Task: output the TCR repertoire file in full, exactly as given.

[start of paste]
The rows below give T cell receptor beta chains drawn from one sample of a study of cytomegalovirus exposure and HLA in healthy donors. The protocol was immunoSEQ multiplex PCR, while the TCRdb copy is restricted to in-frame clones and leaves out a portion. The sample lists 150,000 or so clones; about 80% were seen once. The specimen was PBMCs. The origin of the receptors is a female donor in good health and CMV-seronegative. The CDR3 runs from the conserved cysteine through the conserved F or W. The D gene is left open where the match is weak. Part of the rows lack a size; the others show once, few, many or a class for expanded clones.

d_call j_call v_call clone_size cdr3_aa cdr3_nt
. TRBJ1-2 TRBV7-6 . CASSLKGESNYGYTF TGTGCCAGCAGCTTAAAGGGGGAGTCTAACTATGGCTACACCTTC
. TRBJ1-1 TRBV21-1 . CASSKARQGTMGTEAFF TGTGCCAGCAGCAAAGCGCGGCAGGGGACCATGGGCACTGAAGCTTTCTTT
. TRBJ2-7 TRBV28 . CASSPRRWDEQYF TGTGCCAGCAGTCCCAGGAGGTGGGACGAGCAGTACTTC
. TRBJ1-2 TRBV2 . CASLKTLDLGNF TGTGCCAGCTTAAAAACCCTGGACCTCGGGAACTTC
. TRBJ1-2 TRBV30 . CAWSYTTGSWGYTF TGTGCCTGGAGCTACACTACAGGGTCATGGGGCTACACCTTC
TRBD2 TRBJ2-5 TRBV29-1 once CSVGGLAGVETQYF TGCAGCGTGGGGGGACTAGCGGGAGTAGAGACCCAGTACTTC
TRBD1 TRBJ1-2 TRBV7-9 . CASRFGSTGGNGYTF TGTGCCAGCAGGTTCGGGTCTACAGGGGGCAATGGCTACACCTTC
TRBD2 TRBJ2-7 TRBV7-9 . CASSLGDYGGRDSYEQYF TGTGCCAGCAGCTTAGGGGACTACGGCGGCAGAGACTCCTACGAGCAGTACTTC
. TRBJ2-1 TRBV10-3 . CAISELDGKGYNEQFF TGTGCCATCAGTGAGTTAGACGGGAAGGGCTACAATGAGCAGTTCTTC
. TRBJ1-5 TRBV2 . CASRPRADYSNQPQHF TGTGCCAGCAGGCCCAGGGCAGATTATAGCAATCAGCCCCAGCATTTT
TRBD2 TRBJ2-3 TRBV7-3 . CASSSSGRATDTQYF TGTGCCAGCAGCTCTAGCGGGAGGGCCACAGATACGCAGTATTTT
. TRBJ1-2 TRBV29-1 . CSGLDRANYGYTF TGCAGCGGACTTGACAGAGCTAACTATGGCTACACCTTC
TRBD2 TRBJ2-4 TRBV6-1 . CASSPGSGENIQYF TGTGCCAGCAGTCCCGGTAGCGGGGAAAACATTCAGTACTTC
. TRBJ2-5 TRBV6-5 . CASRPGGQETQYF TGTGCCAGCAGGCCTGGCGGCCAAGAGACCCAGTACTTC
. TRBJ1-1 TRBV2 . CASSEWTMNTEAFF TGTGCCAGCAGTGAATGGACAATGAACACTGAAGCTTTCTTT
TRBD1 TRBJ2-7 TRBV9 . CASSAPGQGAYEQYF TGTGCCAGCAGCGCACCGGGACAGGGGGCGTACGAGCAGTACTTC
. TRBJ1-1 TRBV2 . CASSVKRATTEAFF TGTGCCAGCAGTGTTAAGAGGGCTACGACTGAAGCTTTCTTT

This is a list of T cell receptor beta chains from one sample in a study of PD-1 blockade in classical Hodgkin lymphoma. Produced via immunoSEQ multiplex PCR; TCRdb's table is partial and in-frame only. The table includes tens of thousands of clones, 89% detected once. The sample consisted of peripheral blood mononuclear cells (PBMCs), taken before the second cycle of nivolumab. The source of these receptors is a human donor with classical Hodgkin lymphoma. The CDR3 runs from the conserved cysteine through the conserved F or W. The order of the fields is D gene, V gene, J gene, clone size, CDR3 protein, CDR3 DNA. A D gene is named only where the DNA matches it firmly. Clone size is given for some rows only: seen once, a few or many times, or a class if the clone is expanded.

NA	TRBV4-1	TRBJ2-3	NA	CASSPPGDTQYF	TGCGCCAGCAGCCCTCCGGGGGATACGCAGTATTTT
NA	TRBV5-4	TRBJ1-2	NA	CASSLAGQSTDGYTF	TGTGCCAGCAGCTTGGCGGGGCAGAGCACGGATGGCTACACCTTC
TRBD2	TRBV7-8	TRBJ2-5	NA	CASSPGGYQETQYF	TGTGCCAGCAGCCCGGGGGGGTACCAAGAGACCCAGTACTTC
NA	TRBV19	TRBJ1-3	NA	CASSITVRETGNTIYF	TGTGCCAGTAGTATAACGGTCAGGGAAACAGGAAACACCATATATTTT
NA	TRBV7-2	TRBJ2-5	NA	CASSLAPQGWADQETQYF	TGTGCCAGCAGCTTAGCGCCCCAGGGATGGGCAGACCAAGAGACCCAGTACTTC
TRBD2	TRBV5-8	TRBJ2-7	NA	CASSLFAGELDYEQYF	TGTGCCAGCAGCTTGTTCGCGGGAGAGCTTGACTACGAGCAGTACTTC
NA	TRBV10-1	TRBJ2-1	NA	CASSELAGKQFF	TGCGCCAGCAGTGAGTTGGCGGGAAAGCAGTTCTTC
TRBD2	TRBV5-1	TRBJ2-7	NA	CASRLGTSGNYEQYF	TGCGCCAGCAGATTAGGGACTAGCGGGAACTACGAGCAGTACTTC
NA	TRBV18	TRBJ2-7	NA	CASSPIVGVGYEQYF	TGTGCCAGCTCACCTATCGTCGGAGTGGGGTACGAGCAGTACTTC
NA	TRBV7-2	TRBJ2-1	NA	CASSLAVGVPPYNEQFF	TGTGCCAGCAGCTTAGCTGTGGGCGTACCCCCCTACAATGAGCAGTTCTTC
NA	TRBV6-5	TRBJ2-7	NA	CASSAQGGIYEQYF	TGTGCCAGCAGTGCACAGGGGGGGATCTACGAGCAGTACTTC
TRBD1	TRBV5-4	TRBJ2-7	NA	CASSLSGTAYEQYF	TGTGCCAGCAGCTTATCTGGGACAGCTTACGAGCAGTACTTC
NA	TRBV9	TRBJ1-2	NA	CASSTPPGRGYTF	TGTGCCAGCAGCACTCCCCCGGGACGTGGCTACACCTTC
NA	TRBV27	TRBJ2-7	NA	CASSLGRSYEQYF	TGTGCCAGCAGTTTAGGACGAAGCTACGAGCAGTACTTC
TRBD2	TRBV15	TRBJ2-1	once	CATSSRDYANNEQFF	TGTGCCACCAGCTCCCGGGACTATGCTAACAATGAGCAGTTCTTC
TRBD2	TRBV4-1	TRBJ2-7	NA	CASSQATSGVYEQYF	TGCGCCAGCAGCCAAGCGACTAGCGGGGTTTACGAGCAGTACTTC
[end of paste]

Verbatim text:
The rows below give T cell receptor beta chains drawn from one sample of a study of cytomegalovirus exposure and HLA in healthy donors. The protocol was immunoSEQ multiplex PCR, while the TCRdb copy is restricted to in-frame clones and leaves out a portion. The sample lists 150,000 or so clones; about 80% were seen once. The specimen was PBMCs. The origin of the receptors is a female donor in good health and CMV-seronegative. The CDR3 runs from the conserved cysteine through the conserved F or W. The D gene is left open where the match is weak. Part of the rows lack a size; the others show once, few, many or a class for expanded clones.

d_call j_call v_call clone_size cdr3_aa cdr3_nt
. TRBJ1-2 TRBV7-6 . CASSLKGESNYGYTF TGTGCCAGCAGCTTAAAGGGGGAGTCTAACTATGGCTACACCTTC
. TRBJ1-1 TRBV21-1 . CASSKARQGTMGTEAFF TGTGCCAGCAGCAAAGCGCGGCAGGGGACCATGGGCACTGAAGCTTTCTTT
. TRBJ2-7 TRBV28 . CASSPRRWDEQYF TGTGCCAGCAGTCCCAGGAGGTGGGACGAGCAGTACTTC
. TRBJ1-2 TRBV2 . CASLKTLDLGNF TGTGCCAGCTTAAAAACCCTGGACCTCGGGAACTTC
. TRBJ1-2 TRBV30 . CAWSYTTGSWGYTF TGTGCCTGGAGCTACACTACAGGGTCATGGGGCTACACCTTC
TRBD2 TRBJ2-5 TRBV29-1 once CSVGGLAGVETQYF TGCAGCGTGGGGGGACTAGCGGGAGTAGAGACCCAGTACTTC
TRBD1 TRBJ1-2 TRBV7-9 . CASRFGSTGGNGYTF TGTGCCAGCAGGTTCGGGTCTACAGGGGGCAATGGCTACACCTTC
TRBD2 TRBJ2-7 TRBV7-9 . CASSLGDYGGRDSYEQYF TGTGCCAGCAGCTTAGGGGACTACGGCGGCAGAGACTCCTACGAGCAGTACTTC
. TRBJ2-1 TRBV10-3 . CAISELDGKGYNEQFF TGTGCCATCAGTGAGTTAGACGGGAAGGGCTACAATGAGCAGTTCTTC
. TRBJ1-5 TRBV2 . CASRPRADYSNQPQHF TGTGCCAGCAGGCCCAGGGCAGATTATAGCAATCAGCCCCAGCATTTT
TRBD2 TRBJ2-3 TRBV7-3 . CASSSSGRATDTQYF TGTGCCAGCAGCTCTAGCGGGAGGGCCACAGATACGCAGTATTTT
. TRBJ1-2 TRBV29-1 . CSGLDRANYGYTF TGCAGCGGACTTGACAGAGCTAACTATGGCTACACCTTC
TRBD2 TRBJ2-4 TRBV6-1 . CASSPGSGENIQYF TGTGCCAGCAGTCCCGGTAGCGGGGAAAACATTCAGTACTTC
. TRBJ2-5 TRBV6-5 . CASRPGGQETQYF TGTGCCAGCAGGCCTGGCGGCCAAGAGACCCAGTACTTC
. TRBJ1-1 TRBV2 . CASSEWTMNTEAFF TGTGCCAGCAGTGAATGGACAATGAACACTGAAGCTTTCTTT
TRBD1 TRBJ2-7 TRBV9 . CASSAPGQGAYEQYF TGTGCCAGCAGCGCACCGGGACAGGGGGCGTACGAGCAGTACTTC
. TRBJ1-1 TRBV2 . CASSVKRATTEAFF TGTGCCAGCAGTGTTAAGAGGGCTACGACTGAAGCTTTCTTT

This is a list of T cell receptor beta chains from one sample in a study of PD-1 blockade in classical Hodgkin lymphoma. Produced via immunoSEQ multiplex PCR; TCRdb's table is partial and in-frame only. The table includes tens of thousands of clones, 89% detected once. The sample consisted of peripheral blood mononuclear cells (PBMCs), taken before the second cycle of nivolumab. The source of these receptors is a human donor with classical Hodgkin lymphoma. The CDR3 runs from the conserved cysteine through the conserved F or W. The order of the fields is D gene, V gene, J gene, clone size, CDR3 protein, CDR3 DNA. A D gene is named only where the DNA matches it firmly. Clone size is given for some rows only: seen once, a few or many times, or a class if the clone is expanded.

NA	TRBV4-1	TRBJ2-3	NA	CASSPPGDTQYF	TGCGCCAGCAGCCCTCCGGGGGATACGCAGTATTTT
NA	TRBV5-4	TRBJ1-2	NA	CASSLAGQSTDGYTF	TGTGCCAGCAGCTTGGCGGGGCAGAGCACGGATGGCTACACCTTC
TRBD2	TRBV7-8	TRBJ2-5	NA	CASSPGGYQETQYF	TGTGCCAGCAGCCCGGGGGGGTACCAAGAGACCCAGTACTTC
NA	TRBV19	TRBJ1-3	NA	CASSITVRETGNTIYF	TGTGCCAGTAGTATAACGGTCAGGGAAACAGGAAACACCATATATTTT
NA	TRBV7-2	TRBJ2-5	NA	CASSLAPQGWADQETQYF	TGTGCCAGCAGCTTAGCGCCCCAGGGATGGGCAGACCAAGAGACCCAGTACTTC
TRBD2	TRBV5-8	TRBJ2-7	NA	CASSLFAGELDYEQYF	TGTGCCAGCAGCTTGTTCGCGGGAGAGCTTGACTACGAGCAGTACTTC
NA	TRBV10-1	TRBJ2-1	NA	CASSELAGKQFF	TGCGCCAGCAGTGAGTTGGCGGGAAAGCAGTTCTTC
TRBD2	TRBV5-1	TRBJ2-7	NA	CASRLGTSGNYEQYF	TGCGCCAGCAGATTAGGGACTAGCGGGAACTACGAGCAGTACTTC
NA	TRBV18	TRBJ2-7	NA	CASSPIVGVGYEQYF	TGTGCCAGCTCACCTATCGTCGGAGTGGGGTACGAGCAGTACTTC
NA	TRBV7-2	TRBJ2-1	NA	CASSLAVGVPPYNEQFF	TGTGCCAGCAGCTTAGCTGTGGGCGTACCCCCCTACAATGAGCAGTTCTTC
NA	TRBV6-5	TRBJ2-7	NA	CASSAQGGIYEQYF	TGTGCCAGCAGTGCACAGGGGGGGATCTACGAGCAGTACTTC
TRBD1	TRBV5-4	TRBJ2-7	NA	CASSLSGTAYEQYF	TGTGCCAGCAGCTTATCTGGGACAGCTTACGAGCAGTACTTC
NA	TRBV9	TRBJ1-2	NA	CASSTPPGRGYTF	TGTGCCAGCAGCACTCCCCCGGGACGTGGCTACACCTTC
NA	TRBV27	TRBJ2-7	NA	CASSLGRSYEQYF	TGTGCCAGCAGTTTAGGACGAAGCTACGAGCAGTACTTC
TRBD2	TRBV15	TRBJ2-1	once	CATSSRDYANNEQFF	TGTGCCACCAGCTCCCGGGACTATGCTAACAATGAGCAGTTCTTC
TRBD2	TRBV4-1	TRBJ2-7	NA	CASSQATSGVYEQYF	TGCGCCAGCAGCCAAGCGACTAGCGGGGTTTACGAGCAGTACTTC